In yet another embodiment, as illustrated in FIG. 4, fibrous powder containing fibers (e.g., hydrophobic microfibers, nanofibers, etc.) 405 may be used to stabilize the cultivatable droplets 410. These fibers may be hydrophobic. It is likely that suspending cultivatable droplets on a web of hydrophobic fibers may provide better stabilization since cultivatable droplets are not likely to be able to move as easily as they would when stabilized with nearly spherical nanoparticles.

Fiber suspension may also provide enhanced diffusion of oxygen and other gases through the system. Because fibers tend to be rigid, most of the space volume in fiber suspension is likely to be occupied by gas. The presence of gas provides a clear contrast to that of cultivatable droplet stabilization with spherical beads, which tend to densely populate space between liquid droplets. To create this fiber suspension, fibrous microcrystalline cellulose may be used. Such material may be chemically treated to make the surface of the microcrystals hydrophobic. Many hydrophobic polymers (e.g., polystyrene, polyethylene, etc.) may be extruded in the form of microfibers. Powder prepared from these fibers may be used to suspend the cultivatable droplets. To further increase efficiency of mixing cultivatable droplets coated with fibers, both cultivatable droplets and fibers may be oppositely charged.

In yet another embodiment, spherical hydrophobic particles may be mixed with fibrous particles to improve the stability of the system by introducing a fibrous component. The fibrous component may serve as a carcass or a skeleton to support cultivatable droplets stabilized with spherical hydrophobic particles.

Additionally, hydrophobic particles need not be in powder form. The choice of hydrophobic particles will likely vary depending on the organism to be cultured and the amount of aeration required. Where silicon dioxide particles are used, such particles ought to be hydrophobic and ought to have a surface area between approximately 50 and 380 meters2 per gram of weight.

One particular example of hydrophobic particles is the series of silanized Aerosil particles produced by DeGussa AG of Dusseldorf, Germany. These include, but are not limited to, Aerosil® R 104, Aerosil® R 106, Aerosil® R 202, Aerosil® R 805, Aerosil® R 812, Aerosil® R 812.S, Aerosil® R 972, Aerosil® R 974 and Aerosil® R 8200. By themselves, Aerosil particles are generally hydrophilic (like sand). However, Aerosil particles can become water repellent, and hence suitable for stabilizing cultivatable droplets, after being treated via silanization. Alternatively, similar natural materials may be used to achieve stabilization. Examples of similar natural minerals include, but are not limited to, carbon sooth (e.g., those obtained from diesel engines), ZnO powder and any inert solid hydrophobic material subjected to deep milling (e.g., elemental sulfur).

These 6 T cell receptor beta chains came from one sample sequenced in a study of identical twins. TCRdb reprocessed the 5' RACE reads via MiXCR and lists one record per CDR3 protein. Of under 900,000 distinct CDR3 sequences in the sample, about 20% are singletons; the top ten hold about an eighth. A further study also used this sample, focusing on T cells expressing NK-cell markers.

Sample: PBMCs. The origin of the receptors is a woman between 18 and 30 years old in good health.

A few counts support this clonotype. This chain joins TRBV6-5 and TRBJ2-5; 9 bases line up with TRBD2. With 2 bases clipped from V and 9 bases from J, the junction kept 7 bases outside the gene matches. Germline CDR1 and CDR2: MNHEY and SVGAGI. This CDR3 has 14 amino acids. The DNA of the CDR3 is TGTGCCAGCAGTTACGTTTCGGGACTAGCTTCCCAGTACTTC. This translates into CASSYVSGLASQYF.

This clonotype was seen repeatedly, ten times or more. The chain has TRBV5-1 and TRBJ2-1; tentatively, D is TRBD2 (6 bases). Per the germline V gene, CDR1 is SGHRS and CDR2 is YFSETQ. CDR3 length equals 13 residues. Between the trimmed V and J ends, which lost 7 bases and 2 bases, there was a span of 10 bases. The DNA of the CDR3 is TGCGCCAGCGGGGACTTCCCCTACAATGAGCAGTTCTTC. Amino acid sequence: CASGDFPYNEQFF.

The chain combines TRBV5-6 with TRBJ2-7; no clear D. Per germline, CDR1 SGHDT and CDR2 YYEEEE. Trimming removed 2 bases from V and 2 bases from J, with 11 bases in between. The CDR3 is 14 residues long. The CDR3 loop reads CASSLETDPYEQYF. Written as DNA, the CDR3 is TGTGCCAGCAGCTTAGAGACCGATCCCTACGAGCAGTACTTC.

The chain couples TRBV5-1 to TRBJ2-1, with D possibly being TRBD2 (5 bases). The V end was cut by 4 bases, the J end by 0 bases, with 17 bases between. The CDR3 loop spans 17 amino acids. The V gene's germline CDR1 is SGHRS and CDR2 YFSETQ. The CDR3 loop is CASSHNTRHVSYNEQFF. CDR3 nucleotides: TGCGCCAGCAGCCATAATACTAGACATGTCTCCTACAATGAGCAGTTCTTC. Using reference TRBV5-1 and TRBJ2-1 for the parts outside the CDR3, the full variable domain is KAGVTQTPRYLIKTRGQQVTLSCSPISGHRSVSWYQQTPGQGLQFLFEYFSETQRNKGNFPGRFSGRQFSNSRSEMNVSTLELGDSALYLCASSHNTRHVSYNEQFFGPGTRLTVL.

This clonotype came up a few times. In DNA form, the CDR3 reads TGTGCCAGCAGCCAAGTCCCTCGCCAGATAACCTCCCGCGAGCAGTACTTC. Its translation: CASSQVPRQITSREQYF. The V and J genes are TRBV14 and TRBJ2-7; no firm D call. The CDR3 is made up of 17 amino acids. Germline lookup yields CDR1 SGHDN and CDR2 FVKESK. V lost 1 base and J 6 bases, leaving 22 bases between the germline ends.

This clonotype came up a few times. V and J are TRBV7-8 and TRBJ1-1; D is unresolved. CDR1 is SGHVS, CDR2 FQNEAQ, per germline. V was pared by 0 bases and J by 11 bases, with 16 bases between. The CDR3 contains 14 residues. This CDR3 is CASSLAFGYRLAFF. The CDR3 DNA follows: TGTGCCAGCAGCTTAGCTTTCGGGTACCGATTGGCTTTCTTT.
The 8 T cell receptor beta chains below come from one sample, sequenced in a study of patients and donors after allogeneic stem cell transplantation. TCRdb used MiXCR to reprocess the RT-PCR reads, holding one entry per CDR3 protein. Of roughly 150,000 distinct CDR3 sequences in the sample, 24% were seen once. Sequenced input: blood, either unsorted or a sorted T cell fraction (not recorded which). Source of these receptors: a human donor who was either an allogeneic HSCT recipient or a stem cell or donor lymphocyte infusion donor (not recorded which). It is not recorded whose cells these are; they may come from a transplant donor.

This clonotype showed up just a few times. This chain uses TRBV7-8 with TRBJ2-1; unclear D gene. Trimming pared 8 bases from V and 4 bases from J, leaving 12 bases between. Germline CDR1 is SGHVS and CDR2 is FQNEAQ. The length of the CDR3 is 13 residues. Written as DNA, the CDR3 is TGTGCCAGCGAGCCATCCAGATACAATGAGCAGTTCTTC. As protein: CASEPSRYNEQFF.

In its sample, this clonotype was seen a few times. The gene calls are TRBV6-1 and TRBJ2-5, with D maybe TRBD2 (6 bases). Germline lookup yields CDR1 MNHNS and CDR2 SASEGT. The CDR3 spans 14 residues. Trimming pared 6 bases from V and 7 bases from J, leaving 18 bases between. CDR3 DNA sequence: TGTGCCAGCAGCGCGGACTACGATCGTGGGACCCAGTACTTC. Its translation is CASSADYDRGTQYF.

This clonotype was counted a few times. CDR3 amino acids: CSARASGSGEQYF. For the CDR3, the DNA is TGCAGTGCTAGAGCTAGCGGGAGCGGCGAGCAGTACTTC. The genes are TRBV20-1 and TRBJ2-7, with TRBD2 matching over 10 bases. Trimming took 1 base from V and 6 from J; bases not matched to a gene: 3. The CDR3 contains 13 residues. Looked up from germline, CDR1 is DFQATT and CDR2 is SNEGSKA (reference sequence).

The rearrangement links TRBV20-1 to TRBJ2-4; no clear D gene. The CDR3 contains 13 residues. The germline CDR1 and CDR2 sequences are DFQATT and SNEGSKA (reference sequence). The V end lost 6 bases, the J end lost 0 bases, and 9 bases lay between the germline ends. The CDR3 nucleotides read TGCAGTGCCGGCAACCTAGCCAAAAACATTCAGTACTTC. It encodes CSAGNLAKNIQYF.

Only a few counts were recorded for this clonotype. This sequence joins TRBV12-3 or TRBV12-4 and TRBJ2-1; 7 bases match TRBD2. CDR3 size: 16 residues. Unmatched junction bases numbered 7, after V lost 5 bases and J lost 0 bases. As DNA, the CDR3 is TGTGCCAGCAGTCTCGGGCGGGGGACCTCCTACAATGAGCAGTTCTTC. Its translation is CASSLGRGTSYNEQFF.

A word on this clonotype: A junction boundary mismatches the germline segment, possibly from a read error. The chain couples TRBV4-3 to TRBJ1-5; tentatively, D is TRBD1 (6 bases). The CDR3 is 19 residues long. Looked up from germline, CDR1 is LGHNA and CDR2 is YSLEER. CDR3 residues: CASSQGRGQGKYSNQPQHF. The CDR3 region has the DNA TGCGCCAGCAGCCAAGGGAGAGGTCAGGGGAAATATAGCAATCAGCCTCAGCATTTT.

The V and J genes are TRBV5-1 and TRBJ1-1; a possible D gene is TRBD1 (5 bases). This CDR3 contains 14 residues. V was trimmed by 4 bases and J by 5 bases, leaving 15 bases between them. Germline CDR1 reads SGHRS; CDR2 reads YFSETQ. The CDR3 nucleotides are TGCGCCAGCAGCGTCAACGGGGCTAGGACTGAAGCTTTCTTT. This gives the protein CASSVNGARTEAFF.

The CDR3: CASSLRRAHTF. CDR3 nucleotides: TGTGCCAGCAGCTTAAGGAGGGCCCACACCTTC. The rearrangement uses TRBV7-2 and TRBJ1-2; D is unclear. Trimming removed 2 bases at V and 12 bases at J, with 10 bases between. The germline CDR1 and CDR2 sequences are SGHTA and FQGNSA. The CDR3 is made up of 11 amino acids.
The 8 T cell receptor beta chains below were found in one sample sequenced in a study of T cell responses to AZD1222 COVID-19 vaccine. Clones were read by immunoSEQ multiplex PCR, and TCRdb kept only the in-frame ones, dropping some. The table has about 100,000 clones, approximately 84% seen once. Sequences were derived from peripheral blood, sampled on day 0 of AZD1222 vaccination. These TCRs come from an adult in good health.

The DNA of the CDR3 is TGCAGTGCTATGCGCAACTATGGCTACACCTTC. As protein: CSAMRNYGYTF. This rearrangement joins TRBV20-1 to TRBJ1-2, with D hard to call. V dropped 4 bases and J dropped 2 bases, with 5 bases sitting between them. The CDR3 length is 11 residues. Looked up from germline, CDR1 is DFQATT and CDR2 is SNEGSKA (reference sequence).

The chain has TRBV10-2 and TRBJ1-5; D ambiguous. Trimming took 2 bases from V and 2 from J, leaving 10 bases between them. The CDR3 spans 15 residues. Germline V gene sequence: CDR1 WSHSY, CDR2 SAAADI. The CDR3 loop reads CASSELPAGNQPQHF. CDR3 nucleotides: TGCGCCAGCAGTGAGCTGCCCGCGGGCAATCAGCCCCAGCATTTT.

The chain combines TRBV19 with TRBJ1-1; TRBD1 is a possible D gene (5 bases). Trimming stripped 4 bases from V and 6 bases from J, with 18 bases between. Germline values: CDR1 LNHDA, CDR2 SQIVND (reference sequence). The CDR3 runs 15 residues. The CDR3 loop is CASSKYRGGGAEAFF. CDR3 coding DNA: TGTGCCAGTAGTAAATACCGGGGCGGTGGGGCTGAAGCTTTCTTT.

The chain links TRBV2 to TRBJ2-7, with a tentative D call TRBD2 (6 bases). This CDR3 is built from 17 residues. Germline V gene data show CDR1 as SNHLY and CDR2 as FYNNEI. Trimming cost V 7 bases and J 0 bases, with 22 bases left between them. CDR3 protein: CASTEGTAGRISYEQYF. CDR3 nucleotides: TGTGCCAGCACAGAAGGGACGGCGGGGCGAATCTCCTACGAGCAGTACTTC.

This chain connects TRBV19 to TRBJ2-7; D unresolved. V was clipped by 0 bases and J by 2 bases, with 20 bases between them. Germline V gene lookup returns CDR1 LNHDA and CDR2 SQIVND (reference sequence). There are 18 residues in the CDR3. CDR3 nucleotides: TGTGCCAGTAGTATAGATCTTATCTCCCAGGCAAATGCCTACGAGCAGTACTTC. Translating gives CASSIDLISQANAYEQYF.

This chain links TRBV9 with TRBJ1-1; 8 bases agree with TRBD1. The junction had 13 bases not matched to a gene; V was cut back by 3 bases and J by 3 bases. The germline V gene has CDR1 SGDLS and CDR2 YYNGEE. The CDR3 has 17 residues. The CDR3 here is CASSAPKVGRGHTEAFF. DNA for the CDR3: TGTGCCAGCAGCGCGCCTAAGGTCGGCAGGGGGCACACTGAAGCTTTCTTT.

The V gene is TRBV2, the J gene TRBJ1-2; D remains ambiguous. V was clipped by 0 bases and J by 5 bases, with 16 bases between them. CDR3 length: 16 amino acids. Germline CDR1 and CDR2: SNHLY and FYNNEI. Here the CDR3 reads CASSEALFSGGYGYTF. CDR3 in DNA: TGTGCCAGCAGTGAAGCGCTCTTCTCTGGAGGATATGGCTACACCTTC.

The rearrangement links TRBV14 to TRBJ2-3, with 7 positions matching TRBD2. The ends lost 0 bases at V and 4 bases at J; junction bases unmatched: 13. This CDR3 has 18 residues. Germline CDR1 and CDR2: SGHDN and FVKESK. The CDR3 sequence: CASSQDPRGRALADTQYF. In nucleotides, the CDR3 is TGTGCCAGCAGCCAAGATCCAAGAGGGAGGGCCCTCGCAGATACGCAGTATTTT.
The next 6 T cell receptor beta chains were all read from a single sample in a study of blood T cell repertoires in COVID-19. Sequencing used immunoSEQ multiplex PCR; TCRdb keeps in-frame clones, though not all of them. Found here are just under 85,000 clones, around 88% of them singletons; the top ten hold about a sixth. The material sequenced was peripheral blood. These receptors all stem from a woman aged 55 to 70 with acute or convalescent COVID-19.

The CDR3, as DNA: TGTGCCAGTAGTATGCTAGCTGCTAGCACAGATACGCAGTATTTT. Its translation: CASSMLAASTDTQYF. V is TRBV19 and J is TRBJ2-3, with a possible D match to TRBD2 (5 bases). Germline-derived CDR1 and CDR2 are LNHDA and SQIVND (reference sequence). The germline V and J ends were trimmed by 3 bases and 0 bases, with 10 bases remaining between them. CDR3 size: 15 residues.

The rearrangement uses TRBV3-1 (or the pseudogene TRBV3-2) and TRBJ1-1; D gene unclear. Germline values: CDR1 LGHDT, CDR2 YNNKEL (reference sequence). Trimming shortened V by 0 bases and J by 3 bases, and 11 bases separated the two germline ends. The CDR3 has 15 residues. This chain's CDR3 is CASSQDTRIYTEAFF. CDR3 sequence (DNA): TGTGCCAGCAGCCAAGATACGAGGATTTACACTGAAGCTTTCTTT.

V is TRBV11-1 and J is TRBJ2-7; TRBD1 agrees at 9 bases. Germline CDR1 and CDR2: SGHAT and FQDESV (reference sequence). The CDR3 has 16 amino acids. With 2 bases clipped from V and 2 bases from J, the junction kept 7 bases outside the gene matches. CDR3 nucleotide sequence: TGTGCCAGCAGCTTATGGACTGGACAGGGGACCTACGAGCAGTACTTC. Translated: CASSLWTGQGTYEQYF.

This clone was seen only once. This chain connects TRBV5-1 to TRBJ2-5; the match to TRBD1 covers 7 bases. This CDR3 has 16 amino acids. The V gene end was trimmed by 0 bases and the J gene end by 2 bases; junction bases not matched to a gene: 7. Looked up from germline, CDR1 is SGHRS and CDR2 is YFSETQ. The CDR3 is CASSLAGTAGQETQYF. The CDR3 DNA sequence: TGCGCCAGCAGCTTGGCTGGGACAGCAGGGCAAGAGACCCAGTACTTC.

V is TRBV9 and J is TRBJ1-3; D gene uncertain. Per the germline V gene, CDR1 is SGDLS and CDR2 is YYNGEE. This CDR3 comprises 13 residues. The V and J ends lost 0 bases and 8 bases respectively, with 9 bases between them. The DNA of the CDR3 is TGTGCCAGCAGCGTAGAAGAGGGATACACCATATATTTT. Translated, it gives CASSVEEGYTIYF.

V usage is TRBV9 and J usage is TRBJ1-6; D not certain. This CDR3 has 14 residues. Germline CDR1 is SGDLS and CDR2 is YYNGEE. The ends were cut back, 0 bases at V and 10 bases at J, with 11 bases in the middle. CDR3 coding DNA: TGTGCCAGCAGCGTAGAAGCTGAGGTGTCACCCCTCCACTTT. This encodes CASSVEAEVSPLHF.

It is contemplated that the present composition of cultivatable droplets coated with hydrophobic particles will vary, depending on a multitude of factors. Factors include, but are not limited to, the cell type, the size of the individual droplets, and the desired final density and growth phase. In one embodiment of the invention, the ratio of individual hydrophobic particles to droplets may be within a range of 99:1 and 1:99. In another embodiment of the invention, the ratio of individual hydrophobic particles to inoculated mixture may be within a range of 2:1 and 1:2.

Generally, hydrophobic particles are held on the surface of water with weak Van der Waal's forces. It is well known in the art that the interface between a hydrophobic particle and water surface can be substantially stabilized in the presence of surfactants in a solution. This interaction is comparable to the well known phenomenon of soap bubbles. Apart from soap and other detergents, many other particles (e.g., activated carbon, activated alumina, etc.) are well known for their ability to adsorb liquids or gases. With respect to the invention, it is expected that the surfactant would anchor a hydrophobic particle at the cultivatable droplet surface once the surfactant adsorbs the hydrophobic particle.

Several factors and conditions may at times affect cultivatable droplet stabilization inside the matrix formed by hydrophobic particles and a cultivatable droplet. For example, one factor determining a cultivatable droplet's stability is the rheology of the cultivatable droplet size and aerosil media. Cultivatable droplet stabilization may be affected when the cultivatable droplet volume to aerosil volume ratio is relatively low. When this scenario occurs, cultivatable droplets on average tend to be positioned at great distances from each other. Until the cultivatable droplets become heavy enough to overcome weak forces (i.e., Van der Waal's forces) that keep aerosil particles together, these forces will probably prevent water droplets from sinking into the aerosil layer. It should be noted that droplets with a diameter exceeding approximately 3 mm typically sink to the bottom of the aerosil layer.

Furthermore, adding a fibrous component is expected to increase stability of the system by increasing critical sheer stress while moving through the porous medium. By overcoming the sheer stress level, larger cultivatable droplets can be suspended in the porous medium.